It’s time to give up on CAP Entity

By Allyson Siwik, Donna Stevens, and Todd Schulke
Silver City Daily Press | November 30, 2020

Allocation of $80 million from the New Mexico Unit Fund to water projects in southwest New Mexico is a technically complex and high-stakes process that will require an efficient, effective and representative effort to bring our region together to decide how best to achieve water supply resilience.

As the Daily Press reported last Tuesday, the N.M. CAP Entity would like to control this process in an attempt to maintain its relevance and have influence over Arizona Water Settlements Act, or AWSA, funding. We recently pointed out to the N.M. CAP Entity director the many reasons why we believe the group is not up to this critically important challenge, and why we believe our region needs a new advisory group to lead the process.

For more than 15 years, the New Mexico Interstate Stream Commission, or ISC, and members of the N.M. CAP Entity — most recently with the CAP Entity in the lead — have piloted the Gila diversion planning process under the AWSA. They squandered $15 million of the N.M. Unit Fund, and another $2 million in state taxpayer dollars on diversion planning with nothing to show for it.

In June, the ISC voted to defund the environmental compliance process under the National Environmental Policy Act because the project was not economically viable — costs exceeded benefits, and project water was unaffordable. The ISC directed staff to determine how to spend the N.M. Unit Fund on non-diversion water projects instead. Since then, the N.M. CAP Entity has continued its feckless course despite the ISC’s June decision. The group’s discussions about amending its joint powers agreement show it is still trying to build the Gila diversion. The group wants to control the money, keeping most of it for the diversion.

The Entity’s latest attempt to keep the diversion alive includes requesting another $25,500 from the N.M. Unit for an engineering report “to obtain future funding for continuation of the project and implementation of any recommended improvements.” This ignores the ISC’s decision to end all engineering work on the diversion. And in a bizarre twist, following their recent failures, the N.M. CAP Entity now wants to become a regional water authority, “to get access to a huge amount of money to develop water.”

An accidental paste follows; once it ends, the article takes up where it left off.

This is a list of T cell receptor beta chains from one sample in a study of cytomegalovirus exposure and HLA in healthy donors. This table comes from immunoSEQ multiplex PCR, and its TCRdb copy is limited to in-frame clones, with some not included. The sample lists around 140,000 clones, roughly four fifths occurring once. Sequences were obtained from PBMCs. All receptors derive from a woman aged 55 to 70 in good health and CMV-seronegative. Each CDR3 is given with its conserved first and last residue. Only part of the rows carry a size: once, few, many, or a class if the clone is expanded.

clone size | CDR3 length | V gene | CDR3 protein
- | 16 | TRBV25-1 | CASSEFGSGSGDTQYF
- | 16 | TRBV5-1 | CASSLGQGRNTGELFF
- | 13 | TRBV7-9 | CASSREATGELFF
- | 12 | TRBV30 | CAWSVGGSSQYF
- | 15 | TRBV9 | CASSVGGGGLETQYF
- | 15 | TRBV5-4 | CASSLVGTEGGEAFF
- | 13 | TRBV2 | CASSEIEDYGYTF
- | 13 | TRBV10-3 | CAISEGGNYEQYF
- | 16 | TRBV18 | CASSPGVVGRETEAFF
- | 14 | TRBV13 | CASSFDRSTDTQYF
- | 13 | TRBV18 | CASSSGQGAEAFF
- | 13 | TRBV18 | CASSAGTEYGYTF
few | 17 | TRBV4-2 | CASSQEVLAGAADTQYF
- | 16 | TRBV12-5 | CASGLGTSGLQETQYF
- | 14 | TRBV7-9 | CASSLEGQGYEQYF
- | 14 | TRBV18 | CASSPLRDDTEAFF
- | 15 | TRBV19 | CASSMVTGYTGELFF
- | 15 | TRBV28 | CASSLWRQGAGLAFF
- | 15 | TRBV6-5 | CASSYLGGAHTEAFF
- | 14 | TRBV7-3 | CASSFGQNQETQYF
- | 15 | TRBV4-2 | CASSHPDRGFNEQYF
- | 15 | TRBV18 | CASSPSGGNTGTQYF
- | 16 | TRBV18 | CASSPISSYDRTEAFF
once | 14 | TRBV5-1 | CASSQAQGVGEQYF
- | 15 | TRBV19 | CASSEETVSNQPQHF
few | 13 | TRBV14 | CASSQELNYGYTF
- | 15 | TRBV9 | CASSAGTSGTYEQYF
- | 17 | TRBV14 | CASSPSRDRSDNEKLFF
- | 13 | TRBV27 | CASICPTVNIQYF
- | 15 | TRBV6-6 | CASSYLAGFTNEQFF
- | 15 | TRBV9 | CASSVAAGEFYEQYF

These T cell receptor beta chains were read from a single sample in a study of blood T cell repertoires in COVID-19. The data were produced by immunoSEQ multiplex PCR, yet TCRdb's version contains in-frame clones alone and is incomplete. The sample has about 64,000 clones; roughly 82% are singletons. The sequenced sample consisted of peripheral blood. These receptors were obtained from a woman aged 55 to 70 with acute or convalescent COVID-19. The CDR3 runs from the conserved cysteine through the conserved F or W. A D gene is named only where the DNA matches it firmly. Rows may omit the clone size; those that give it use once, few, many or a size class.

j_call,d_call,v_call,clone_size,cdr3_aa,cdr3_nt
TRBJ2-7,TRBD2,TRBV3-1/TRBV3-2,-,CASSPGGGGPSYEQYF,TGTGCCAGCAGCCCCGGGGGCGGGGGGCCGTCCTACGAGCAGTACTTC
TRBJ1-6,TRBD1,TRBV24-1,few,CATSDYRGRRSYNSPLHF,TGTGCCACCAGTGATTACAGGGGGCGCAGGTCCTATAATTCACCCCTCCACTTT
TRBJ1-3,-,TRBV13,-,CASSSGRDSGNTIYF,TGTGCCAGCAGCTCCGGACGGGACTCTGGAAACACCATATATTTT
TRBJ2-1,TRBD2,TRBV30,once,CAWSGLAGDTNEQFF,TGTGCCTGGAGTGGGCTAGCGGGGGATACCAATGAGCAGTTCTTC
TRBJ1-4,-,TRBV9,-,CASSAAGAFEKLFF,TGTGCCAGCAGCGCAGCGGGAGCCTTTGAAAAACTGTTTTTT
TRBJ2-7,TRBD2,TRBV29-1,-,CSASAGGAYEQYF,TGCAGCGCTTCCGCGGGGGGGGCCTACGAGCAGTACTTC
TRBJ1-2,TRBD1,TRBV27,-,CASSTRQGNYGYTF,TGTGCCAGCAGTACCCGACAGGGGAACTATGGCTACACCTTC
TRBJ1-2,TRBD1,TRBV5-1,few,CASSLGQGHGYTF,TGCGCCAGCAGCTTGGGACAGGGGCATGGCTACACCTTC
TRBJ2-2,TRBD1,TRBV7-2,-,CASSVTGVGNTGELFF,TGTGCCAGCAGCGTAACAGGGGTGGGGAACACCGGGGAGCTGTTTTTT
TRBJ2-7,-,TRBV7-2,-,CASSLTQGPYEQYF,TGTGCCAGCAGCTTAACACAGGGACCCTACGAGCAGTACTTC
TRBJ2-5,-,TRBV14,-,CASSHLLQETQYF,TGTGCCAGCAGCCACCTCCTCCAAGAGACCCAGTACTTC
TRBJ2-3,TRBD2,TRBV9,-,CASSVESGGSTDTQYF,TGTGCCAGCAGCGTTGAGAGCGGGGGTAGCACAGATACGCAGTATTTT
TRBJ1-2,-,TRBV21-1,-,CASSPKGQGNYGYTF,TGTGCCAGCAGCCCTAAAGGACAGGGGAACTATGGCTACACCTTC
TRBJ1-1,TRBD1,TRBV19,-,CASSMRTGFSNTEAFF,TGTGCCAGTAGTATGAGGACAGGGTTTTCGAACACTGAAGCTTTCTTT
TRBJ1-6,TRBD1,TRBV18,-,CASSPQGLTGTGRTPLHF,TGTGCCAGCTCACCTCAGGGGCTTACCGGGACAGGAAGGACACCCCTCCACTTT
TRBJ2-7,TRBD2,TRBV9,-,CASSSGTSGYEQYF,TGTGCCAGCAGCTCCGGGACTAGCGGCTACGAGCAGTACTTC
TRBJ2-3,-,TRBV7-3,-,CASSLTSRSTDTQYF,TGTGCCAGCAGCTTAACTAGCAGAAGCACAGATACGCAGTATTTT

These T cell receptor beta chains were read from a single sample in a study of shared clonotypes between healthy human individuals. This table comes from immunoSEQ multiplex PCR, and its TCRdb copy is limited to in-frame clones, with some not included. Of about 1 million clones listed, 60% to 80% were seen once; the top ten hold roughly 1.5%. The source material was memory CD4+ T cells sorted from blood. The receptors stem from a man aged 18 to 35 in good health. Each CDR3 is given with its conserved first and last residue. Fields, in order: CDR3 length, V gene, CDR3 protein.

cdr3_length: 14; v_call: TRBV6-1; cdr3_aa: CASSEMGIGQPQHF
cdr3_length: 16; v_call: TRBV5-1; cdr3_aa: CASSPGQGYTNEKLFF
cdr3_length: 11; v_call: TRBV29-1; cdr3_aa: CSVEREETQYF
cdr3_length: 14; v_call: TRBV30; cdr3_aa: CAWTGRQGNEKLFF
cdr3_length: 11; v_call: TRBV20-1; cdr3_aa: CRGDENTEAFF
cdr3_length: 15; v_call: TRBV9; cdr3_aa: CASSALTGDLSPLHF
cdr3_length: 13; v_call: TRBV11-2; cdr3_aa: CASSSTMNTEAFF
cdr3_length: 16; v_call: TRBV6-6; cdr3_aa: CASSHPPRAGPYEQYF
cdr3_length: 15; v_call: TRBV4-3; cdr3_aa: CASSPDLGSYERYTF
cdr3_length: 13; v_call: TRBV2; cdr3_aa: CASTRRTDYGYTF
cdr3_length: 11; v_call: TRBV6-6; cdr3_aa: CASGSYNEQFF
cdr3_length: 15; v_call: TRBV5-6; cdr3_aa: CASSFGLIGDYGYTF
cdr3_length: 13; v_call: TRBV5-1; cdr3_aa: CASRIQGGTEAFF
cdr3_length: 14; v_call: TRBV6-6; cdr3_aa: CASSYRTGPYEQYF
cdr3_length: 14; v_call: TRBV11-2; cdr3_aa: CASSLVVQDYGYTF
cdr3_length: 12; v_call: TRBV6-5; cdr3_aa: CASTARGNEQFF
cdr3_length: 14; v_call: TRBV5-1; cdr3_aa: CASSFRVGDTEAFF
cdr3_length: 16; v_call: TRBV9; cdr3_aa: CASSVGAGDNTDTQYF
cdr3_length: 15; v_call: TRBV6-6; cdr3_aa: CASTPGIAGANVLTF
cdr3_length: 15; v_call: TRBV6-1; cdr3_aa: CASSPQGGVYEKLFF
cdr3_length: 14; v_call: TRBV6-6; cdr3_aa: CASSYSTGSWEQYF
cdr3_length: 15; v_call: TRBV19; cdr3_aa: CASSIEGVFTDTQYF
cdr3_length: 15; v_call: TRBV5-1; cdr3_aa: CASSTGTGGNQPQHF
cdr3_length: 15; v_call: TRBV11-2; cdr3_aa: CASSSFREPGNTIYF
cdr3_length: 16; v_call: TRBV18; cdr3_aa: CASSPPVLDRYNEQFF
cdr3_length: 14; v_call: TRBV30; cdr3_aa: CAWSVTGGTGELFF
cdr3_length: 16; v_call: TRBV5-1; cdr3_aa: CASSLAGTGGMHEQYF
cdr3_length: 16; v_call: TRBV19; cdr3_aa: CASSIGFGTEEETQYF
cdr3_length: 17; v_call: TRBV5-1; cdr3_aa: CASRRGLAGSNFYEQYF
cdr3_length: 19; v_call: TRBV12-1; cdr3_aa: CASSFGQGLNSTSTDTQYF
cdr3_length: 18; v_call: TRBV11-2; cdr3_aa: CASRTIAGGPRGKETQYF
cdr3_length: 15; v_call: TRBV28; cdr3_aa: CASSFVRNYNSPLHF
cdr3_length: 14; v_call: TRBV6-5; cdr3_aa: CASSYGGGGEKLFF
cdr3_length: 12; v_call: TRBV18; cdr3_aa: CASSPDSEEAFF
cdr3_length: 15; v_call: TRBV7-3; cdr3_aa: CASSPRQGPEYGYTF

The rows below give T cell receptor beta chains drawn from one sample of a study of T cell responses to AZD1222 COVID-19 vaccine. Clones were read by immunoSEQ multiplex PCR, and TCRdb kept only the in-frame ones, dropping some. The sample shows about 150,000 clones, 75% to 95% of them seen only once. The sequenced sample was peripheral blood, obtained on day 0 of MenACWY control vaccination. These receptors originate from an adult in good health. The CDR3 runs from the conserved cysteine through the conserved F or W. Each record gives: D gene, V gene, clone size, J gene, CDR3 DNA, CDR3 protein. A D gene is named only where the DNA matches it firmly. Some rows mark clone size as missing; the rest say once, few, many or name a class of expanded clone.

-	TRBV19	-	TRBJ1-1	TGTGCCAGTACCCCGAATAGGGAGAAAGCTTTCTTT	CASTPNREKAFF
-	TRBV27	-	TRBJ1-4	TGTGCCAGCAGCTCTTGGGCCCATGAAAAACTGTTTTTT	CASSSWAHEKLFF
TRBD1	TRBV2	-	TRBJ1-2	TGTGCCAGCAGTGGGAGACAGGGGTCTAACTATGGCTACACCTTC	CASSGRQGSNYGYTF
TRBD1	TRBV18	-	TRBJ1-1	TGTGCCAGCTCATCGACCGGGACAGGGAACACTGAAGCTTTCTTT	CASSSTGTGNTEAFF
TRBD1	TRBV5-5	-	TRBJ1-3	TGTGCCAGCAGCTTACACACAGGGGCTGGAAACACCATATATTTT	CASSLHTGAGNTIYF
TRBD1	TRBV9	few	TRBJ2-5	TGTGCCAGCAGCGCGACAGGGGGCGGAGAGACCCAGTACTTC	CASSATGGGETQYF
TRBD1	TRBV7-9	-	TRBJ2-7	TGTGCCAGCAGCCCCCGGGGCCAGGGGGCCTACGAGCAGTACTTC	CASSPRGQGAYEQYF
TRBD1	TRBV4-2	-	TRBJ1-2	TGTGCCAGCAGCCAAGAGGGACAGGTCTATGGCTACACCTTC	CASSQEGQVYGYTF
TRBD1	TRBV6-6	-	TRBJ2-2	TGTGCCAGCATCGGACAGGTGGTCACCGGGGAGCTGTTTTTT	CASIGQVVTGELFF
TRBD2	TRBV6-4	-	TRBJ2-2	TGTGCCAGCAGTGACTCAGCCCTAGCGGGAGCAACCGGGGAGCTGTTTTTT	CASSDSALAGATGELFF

The stakes are high for southwest New Mexico’s water future. We face long-term drought and climate change, deteriorating water infrastructure, and the need to conserve precious water supplies. Given the region’s $137 million water needs, based on FY22-26 infrastructure and capital improvement plan lists, we can’t afford to squander the $80 million in the N.M. Unit Fund on more failed Gila diversion planning. The N.M. CAP Entity’s lack of technical expertise, lack of representation, clear bias toward agricultural interests, climate change denial and divisive rhetoric show the N.M. CAP Entity is clearly not the right group to move things forward.

Enough is enough. It’s time to create a new advisory group that can legitimately and effectively assist the Interstate Stream Commission with allocating the N.M. Unit Fund by facilitating a process that brings all stakeholders together to achieve the greatest good for the greatest number of people with the available AWSA funds.

Allyson Siwik is the executive director of the Gila Conservation Coalition. Donna Stevens is the executive director of the Upper Gila Watershed Alliance. Todd Schulke is the co-founder of the Center for Biological Diversity.

This guest column originally appeared in the Silver City Daily Press.

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